Biodiesel Agents of Change

Biodiesel Magazine spotlights four companies—a respected producer, a service-oriented wholesaler, a 200-year old chemical firm, and a fuel conditioning company—that enable biodiesel's role as an effective change agent.
By Ron Kotrba | January 04, 2018

PQ Corp.
Founded in 1815, PQ Corp. is a U.S.-based chemical company specializing in silica-derived products that work in a myriad of markets, including petrochemicals, paints, food and beverage, and biodiesel. PQ first entered the biodiesel space in 2008 with the acquisition of Ineos Silicas, a purchase the company had worked toward for years as Ineos Silicas was a major supplier to the edible oil refining industry.

John Votta, global business director for PQ’s silica adsorbents unit, says biodiesel producers are familiar with the trademarked Sorbsil silica products as purification agents for their oil feedstocks. “In addition to manufacturing silica gel products with the trademarked name Sorbsil hydrogel adsorbents, we consult with prospective clients and assist in a purification strategy,” Votta says. This includes trial design and assistance in dose optimization, performance assessment and filtration. “PQ has a global supply position for Sorbsil silica to best serve prospective biodiesel clients,” he adds.

The Sorbsil hydrogel silicas are manufactured—not mined—in PQ’s plants around the world. “Product properties are tightly controlled for best performance for our biodiesel customers,” Votta says. The Sorbsil silica gels are amorphous, porous, pure silica powders. “We build into the silica products high-surface-area chemistry with designed pore size so oil impurities such as soaps and phospholipids can be adsorbed and removed from the oil,” says Neil Miller, business development manager with PQ. “The silica surface is hydrated and surface silanols are present to interact and bind with contaminants. The silica and contaminants are then filtered for complete removal, leaving behind the purified oil feedstock or biodiesel fuel.”

Sorbsil products can be used to both clean up feedstock to remove soaps, phospholipids and trace metals—allowing lower-cost feedstock to be used—and in post-transesterification to help remove some impurities left from processing, such as traces of methanol, mono and diglycerides, and sodium soaps. The two primary Sorbsil products used in biodiesel processing are Sorbsil R40F and Sorbsil R92 silica hydrogels, the latter being further processed for improved absorbance efficiency, Miller says. “The R92 product is used to adsorb higher levels of soaps, phospholipids and trace metals,” he says, adding R92 is more commonly used in biodiesel processing over R40F. PQ’s biodiesel clientele is a mix of both large and small producers, but use of its silica adsorbents is often by those processing multiple feedstocks.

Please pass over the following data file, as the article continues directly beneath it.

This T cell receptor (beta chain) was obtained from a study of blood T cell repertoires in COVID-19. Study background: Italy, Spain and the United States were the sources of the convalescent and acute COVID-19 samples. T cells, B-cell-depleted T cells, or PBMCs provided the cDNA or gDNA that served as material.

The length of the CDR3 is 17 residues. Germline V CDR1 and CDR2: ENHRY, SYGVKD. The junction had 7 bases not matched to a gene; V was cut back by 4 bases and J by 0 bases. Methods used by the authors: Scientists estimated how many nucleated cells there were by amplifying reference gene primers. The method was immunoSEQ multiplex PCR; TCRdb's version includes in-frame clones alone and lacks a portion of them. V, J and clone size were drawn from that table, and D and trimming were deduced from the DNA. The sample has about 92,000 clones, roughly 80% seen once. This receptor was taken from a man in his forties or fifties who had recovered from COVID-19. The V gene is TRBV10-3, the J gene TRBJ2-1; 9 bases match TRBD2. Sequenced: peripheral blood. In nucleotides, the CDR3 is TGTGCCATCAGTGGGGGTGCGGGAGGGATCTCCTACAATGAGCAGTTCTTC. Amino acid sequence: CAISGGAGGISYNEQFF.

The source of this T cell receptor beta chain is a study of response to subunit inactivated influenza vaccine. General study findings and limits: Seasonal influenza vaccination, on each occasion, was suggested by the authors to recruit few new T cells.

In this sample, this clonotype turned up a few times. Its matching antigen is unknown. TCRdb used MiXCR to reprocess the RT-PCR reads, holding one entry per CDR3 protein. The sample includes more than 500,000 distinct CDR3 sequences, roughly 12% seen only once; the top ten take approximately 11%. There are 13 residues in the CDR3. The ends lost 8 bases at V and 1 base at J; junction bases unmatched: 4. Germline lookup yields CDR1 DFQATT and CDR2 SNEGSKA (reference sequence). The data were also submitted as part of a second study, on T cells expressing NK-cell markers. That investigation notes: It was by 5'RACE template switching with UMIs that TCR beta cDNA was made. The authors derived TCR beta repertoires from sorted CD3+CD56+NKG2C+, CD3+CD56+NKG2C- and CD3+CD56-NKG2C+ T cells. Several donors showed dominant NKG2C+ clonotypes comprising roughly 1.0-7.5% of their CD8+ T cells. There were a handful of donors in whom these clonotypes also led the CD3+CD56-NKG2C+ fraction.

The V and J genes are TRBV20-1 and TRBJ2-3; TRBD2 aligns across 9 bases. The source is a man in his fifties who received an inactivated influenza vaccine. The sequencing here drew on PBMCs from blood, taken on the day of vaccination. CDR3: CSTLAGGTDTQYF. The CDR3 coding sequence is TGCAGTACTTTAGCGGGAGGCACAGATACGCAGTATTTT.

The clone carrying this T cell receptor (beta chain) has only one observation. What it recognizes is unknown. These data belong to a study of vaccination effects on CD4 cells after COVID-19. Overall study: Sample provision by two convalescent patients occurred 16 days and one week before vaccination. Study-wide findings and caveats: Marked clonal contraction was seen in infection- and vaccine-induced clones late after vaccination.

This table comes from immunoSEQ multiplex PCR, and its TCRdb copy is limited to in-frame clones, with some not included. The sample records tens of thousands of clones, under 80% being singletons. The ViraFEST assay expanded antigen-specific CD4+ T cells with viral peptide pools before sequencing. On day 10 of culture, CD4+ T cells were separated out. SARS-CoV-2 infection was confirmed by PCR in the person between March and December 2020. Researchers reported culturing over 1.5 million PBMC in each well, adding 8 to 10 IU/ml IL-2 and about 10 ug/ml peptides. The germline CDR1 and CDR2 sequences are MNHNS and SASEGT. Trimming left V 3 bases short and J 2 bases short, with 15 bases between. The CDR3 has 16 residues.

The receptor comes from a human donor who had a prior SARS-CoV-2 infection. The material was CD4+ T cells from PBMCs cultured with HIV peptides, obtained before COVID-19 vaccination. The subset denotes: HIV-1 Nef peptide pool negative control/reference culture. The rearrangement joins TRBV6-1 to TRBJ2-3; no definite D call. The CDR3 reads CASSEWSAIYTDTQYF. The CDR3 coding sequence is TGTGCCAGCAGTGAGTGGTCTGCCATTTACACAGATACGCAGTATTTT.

“The ever-increasing move to more stringent fuel specifications will place extra demands on the biodiesel producer,” Votta says. “The use of Sorbsil silica hydrogel will assist the producer in meeting these demands in a cost-effective way.” 

To keep up with the changing industry, PQ has initiated laboratory expertise and is expanding its overall oil processing group. “We are focusing on customers’ specific needs and our silica expertise to address new issues as they arise in ever-changing oil quality feedstock,” Miller says. “The industry is continuing to show the need for improved biodiesel quality. It is our goal to meet and exceed these needs.”  

The presence, detection and treatment of sterol glucosides in biodiesel has been an ongoing area of investigation for a decade. Depending on feedstock and processing, it is possible for sterol glucosides to be present and solubilized in B100. The fuel can even pass specifications. According to Kevin Harrison, director of U.K.-based Contaminated Fuel Conditioning Services Ltd., measurement is often not sensitive enough to detect residual sterol glucosides in the refined fuel. Under certain conditions, they can come out of solution and cause filter plugging issues. Once sterols come out of solution, they cannot solubilize back into the fuel.

“We became aware of the problems with sterols and B100 through my involvement with maintaining and providing properly certified fuel and systems for the National Health Service and, as a consequence of engine shutdowns, it was found that sterol glucosides had blocked the filters,” Harrison says. “We then approached Coval to see if they could adjust the current formulation for Aquasolve to solve this problem.” Harrison says Aquasolve has a unique ability to control water in fuel. After adjusting the formula, Coval created the Biosolve formula and CFCS became Coval’s industrial representative in the various applications of its technology.